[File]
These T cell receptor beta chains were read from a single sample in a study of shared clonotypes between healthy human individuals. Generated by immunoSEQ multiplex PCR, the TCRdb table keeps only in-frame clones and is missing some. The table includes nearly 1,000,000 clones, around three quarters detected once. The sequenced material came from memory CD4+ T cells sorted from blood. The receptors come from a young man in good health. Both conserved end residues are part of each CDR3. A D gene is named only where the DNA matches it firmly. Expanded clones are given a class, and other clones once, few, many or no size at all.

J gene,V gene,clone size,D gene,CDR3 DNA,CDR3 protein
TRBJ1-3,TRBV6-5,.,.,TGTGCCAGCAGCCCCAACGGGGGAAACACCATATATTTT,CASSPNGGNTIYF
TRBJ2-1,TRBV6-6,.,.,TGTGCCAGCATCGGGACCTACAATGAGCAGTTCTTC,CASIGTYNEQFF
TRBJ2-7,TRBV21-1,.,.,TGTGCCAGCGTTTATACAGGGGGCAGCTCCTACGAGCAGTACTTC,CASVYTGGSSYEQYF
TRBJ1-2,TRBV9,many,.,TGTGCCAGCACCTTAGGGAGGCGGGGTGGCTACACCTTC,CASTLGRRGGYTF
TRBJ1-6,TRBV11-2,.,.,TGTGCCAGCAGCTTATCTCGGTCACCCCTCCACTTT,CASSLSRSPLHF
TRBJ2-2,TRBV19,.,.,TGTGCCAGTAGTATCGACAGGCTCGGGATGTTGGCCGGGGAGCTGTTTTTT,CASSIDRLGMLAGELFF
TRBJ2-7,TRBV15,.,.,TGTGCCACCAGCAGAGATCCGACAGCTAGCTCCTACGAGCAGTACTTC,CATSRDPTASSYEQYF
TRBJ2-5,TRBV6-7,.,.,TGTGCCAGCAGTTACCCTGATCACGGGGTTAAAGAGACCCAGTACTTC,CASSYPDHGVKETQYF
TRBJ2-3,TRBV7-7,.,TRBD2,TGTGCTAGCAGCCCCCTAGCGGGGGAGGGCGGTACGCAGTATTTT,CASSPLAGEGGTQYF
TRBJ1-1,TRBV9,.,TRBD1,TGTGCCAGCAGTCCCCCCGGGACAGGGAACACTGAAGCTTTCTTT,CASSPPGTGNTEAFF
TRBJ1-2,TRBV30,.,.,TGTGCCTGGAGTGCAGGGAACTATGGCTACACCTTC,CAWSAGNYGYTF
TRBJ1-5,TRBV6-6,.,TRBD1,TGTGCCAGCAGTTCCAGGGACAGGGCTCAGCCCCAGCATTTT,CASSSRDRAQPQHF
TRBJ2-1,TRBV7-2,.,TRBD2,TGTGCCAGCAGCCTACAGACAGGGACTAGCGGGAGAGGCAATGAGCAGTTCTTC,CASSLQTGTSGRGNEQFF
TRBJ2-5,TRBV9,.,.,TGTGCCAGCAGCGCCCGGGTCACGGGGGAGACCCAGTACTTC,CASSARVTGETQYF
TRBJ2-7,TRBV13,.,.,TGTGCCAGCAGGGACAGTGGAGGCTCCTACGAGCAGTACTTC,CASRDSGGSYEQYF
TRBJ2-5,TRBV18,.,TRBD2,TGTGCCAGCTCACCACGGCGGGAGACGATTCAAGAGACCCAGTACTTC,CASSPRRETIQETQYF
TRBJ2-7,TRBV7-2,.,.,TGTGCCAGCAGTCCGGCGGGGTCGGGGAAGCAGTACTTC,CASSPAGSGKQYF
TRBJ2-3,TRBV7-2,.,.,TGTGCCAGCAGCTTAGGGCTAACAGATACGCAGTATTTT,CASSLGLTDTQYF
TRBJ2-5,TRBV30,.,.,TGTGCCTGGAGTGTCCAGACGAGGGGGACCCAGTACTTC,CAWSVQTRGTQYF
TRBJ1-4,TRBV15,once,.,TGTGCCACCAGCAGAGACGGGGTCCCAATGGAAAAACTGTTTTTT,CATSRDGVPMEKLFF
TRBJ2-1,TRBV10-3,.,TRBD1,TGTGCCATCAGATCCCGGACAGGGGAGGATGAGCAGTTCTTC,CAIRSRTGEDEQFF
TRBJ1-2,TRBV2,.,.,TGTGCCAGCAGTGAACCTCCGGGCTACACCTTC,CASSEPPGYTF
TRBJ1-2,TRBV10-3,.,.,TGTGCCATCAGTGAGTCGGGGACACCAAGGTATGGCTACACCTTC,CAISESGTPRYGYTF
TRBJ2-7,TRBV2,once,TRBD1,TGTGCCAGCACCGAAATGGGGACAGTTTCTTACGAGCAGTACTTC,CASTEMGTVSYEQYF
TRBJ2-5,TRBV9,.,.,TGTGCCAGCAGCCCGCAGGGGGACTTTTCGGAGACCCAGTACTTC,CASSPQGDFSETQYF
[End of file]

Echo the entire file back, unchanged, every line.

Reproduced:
These T cell receptor beta chains were read from a single sample in a study of shared clonotypes between healthy human individuals. Generated by immunoSEQ multiplex PCR, the TCRdb table keeps only in-frame clones and is missing some. The table includes nearly 1,000,000 clones, around three quarters detected once. The sequenced material came from memory CD4+ T cells sorted from blood. The receptors come from a young man in good health. Both conserved end residues are part of each CDR3. A D gene is named only where the DNA matches it firmly. Expanded clones are given a class, and other clones once, few, many or no size at all.

J gene,V gene,clone size,D gene,CDR3 DNA,CDR3 protein
TRBJ1-3,TRBV6-5,.,.,TGTGCCAGCAGCCCCAACGGGGGAAACACCATATATTTT,CASSPNGGNTIYF
TRBJ2-1,TRBV6-6,.,.,TGTGCCAGCATCGGGACCTACAATGAGCAGTTCTTC,CASIGTYNEQFF
TRBJ2-7,TRBV21-1,.,.,TGTGCCAGCGTTTATACAGGGGGCAGCTCCTACGAGCAGTACTTC,CASVYTGGSSYEQYF
TRBJ1-2,TRBV9,many,.,TGTGCCAGCACCTTAGGGAGGCGGGGTGGCTACACCTTC,CASTLGRRGGYTF
TRBJ1-6,TRBV11-2,.,.,TGTGCCAGCAGCTTATCTCGGTCACCCCTCCACTTT,CASSLSRSPLHF
TRBJ2-2,TRBV19,.,.,TGTGCCAGTAGTATCGACAGGCTCGGGATGTTGGCCGGGGAGCTGTTTTTT,CASSIDRLGMLAGELFF
TRBJ2-7,TRBV15,.,.,TGTGCCACCAGCAGAGATCCGACAGCTAGCTCCTACGAGCAGTACTTC,CATSRDPTASSYEQYF
TRBJ2-5,TRBV6-7,.,.,TGTGCCAGCAGTTACCCTGATCACGGGGTTAAAGAGACCCAGTACTTC,CASSYPDHGVKETQYF
TRBJ2-3,TRBV7-7,.,TRBD2,TGTGCTAGCAGCCCCCTAGCGGGGGAGGGCGGTACGCAGTATTTT,CASSPLAGEGGTQYF
TRBJ1-1,TRBV9,.,TRBD1,TGTGCCAGCAGTCCCCCCGGGACAGGGAACACTGAAGCTTTCTTT,CASSPPGTGNTEAFF
TRBJ1-2,TRBV30,.,.,TGTGCCTGGAGTGCAGGGAACTATGGCTACACCTTC,CAWSAGNYGYTF
TRBJ1-5,TRBV6-6,.,TRBD1,TGTGCCAGCAGTTCCAGGGACAGGGCTCAGCCCCAGCATTTT,CASSSRDRAQPQHF
TRBJ2-1,TRBV7-2,.,TRBD2,TGTGCCAGCAGCCTACAGACAGGGACTAGCGGGAGAGGCAATGAGCAGTTCTTC,CASSLQTGTSGRGNEQFF
TRBJ2-5,TRBV9,.,.,TGTGCCAGCAGCGCCCGGGTCACGGGGGAGACCCAGTACTTC,CASSARVTGETQYF
TRBJ2-7,TRBV13,.,.,TGTGCCAGCAGGGACAGTGGAGGCTCCTACGAGCAGTACTTC,CASRDSGGSYEQYF
TRBJ2-5,TRBV18,.,TRBD2,TGTGCCAGCTCACCACGGCGGGAGACGATTCAAGAGACCCAGTACTTC,CASSPRRETIQETQYF
TRBJ2-7,TRBV7-2,.,.,TGTGCCAGCAGTCCGGCGGGGTCGGGGAAGCAGTACTTC,CASSPAGSGKQYF
TRBJ2-3,TRBV7-2,.,.,TGTGCCAGCAGCTTAGGGCTAACAGATACGCAGTATTTT,CASSLGLTDTQYF
TRBJ2-5,TRBV30,.,.,TGTGCCTGGAGTGTCCAGACGAGGGGGACCCAGTACTTC,CAWSVQTRGTQYF
TRBJ1-4,TRBV15,once,.,TGTGCCACCAGCAGAGACGGGGTCCCAATGGAAAAACTGTTTTTT,CATSRDGVPMEKLFF
TRBJ2-1,TRBV10-3,.,TRBD1,TGTGCCATCAGATCCCGGACAGGGGAGGATGAGCAGTTCTTC,CAIRSRTGEDEQFF
TRBJ1-2,TRBV2,.,.,TGTGCCAGCAGTGAACCTCCGGGCTACACCTTC,CASSEPPGYTF
TRBJ1-2,TRBV10-3,.,.,TGTGCCATCAGTGAGTCGGGGACACCAAGGTATGGCTACACCTTC,CAISESGTPRYGYTF
TRBJ2-7,TRBV2,once,TRBD1,TGTGCCAGCACCGAAATGGGGACAGTTTCTTACGAGCAGTACTTC,CASTEMGTVSYEQYF
TRBJ2-5,TRBV9,.,.,TGTGCCAGCAGCCCGCAGGGGGACTTTTCGGAGACCCAGTACTTC,CASSPQGDFSETQYF